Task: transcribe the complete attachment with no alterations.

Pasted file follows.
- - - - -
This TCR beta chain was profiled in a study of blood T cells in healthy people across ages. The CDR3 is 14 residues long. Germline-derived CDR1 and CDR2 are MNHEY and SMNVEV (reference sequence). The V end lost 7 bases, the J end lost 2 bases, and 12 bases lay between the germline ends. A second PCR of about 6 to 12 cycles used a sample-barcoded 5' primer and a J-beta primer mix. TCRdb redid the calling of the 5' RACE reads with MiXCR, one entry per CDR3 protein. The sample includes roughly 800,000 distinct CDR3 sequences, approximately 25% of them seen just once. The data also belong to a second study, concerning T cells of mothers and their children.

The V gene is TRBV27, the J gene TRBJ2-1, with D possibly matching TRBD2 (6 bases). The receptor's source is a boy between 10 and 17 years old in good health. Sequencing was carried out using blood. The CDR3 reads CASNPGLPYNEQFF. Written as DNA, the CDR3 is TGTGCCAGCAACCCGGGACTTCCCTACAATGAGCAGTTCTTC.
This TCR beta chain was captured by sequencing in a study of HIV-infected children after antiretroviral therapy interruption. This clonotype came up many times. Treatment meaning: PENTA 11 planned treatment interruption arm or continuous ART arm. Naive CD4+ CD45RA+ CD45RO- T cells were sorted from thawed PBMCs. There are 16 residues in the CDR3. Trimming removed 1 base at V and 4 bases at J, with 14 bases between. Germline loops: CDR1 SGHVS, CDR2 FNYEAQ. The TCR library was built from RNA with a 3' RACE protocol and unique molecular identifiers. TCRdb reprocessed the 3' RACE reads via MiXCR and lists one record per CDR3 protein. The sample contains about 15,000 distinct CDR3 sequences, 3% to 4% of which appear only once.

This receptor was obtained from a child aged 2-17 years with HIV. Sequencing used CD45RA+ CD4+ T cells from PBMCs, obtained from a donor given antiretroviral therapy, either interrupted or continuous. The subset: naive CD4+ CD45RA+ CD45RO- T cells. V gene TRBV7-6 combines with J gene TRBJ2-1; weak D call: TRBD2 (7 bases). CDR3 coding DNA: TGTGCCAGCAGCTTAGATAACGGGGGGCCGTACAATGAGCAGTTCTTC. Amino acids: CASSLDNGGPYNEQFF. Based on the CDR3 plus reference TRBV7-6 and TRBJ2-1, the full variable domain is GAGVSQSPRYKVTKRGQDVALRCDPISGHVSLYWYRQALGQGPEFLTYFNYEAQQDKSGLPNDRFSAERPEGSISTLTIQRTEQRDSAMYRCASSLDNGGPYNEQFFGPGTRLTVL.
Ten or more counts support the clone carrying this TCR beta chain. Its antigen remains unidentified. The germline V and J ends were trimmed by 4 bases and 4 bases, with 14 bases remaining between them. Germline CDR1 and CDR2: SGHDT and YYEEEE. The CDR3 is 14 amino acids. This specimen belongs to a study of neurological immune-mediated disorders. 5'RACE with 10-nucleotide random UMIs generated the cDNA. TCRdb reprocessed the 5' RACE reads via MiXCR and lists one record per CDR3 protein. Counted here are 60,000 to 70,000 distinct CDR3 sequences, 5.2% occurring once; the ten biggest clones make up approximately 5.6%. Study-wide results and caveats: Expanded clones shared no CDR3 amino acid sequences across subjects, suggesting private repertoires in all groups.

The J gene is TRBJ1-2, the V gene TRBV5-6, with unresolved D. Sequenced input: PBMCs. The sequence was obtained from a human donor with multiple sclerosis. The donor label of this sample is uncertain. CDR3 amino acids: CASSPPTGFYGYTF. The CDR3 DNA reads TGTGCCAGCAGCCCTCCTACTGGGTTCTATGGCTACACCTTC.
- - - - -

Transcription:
This TCR beta chain was profiled in a study of blood T cells in healthy people across ages. The CDR3 is 14 residues long. Germline-derived CDR1 and CDR2 are MNHEY and SMNVEV (reference sequence). The V end lost 7 bases, the J end lost 2 bases, and 12 bases lay between the germline ends. A second PCR of about 6 to 12 cycles used a sample-barcoded 5' primer and a J-beta primer mix. TCRdb redid the calling of the 5' RACE reads with MiXCR, one entry per CDR3 protein. The sample includes roughly 800,000 distinct CDR3 sequences, approximately 25% of them seen just once. The data also belong to a second study, concerning T cells of mothers and their children.

The V gene is TRBV27, the J gene TRBJ2-1, with D possibly matching TRBD2 (6 bases). The receptor's source is a boy between 10 and 17 years old in good health. Sequencing was carried out using blood. The CDR3 reads CASNPGLPYNEQFF. Written as DNA, the CDR3 is TGTGCCAGCAACCCGGGACTTCCCTACAATGAGCAGTTCTTC.
This TCR beta chain was captured by sequencing in a study of HIV-infected children after antiretroviral therapy interruption. This clonotype came up many times. Treatment meaning: PENTA 11 planned treatment interruption arm or continuous ART arm. Naive CD4+ CD45RA+ CD45RO- T cells were sorted from thawed PBMCs. There are 16 residues in the CDR3. Trimming removed 1 base at V and 4 bases at J, with 14 bases between. Germline loops: CDR1 SGHVS, CDR2 FNYEAQ. The TCR library was built from RNA with a 3' RACE protocol and unique molecular identifiers. TCRdb reprocessed the 3' RACE reads via MiXCR and lists one record per CDR3 protein. The sample contains about 15,000 distinct CDR3 sequences, 3% to 4% of which appear only once.

This receptor was obtained from a child aged 2-17 years with HIV. Sequencing used CD45RA+ CD4+ T cells from PBMCs, obtained from a donor given antiretroviral therapy, either interrupted or continuous. The subset: naive CD4+ CD45RA+ CD45RO- T cells. V gene TRBV7-6 combines with J gene TRBJ2-1; weak D call: TRBD2 (7 bases). CDR3 coding DNA: TGTGCCAGCAGCTTAGATAACGGGGGGCCGTACAATGAGCAGTTCTTC. Amino acids: CASSLDNGGPYNEQFF. Based on the CDR3 plus reference TRBV7-6 and TRBJ2-1, the full variable domain is GAGVSQSPRYKVTKRGQDVALRCDPISGHVSLYWYRQALGQGPEFLTYFNYEAQQDKSGLPNDRFSAERPEGSISTLTIQRTEQRDSAMYRCASSLDNGGPYNEQFFGPGTRLTVL.
Ten or more counts support the clone carrying this TCR beta chain. Its antigen remains unidentified. The germline V and J ends were trimmed by 4 bases and 4 bases, with 14 bases remaining between them. Germline CDR1 and CDR2: SGHDT and YYEEEE. The CDR3 is 14 amino acids. This specimen belongs to a study of neurological immune-mediated disorders. 5'RACE with 10-nucleotide random UMIs generated the cDNA. TCRdb reprocessed the 5' RACE reads via MiXCR and lists one record per CDR3 protein. Counted here are 60,000 to 70,000 distinct CDR3 sequences, 5.2% occurring once; the ten biggest clones make up approximately 5.6%. Study-wide results and caveats: Expanded clones shared no CDR3 amino acid sequences across subjects, suggesting private repertoires in all groups.

The J gene is TRBJ1-2, the V gene TRBV5-6, with unresolved D. Sequenced input: PBMCs. The sequence was obtained from a human donor with multiple sclerosis. The donor label of this sample is uncertain. CDR3 amino acids: CASSPPTGFYGYTF. The CDR3 DNA reads TGTGCCAGCAGCCCTCCTACTGGGTTCTATGGCTACACCTTC.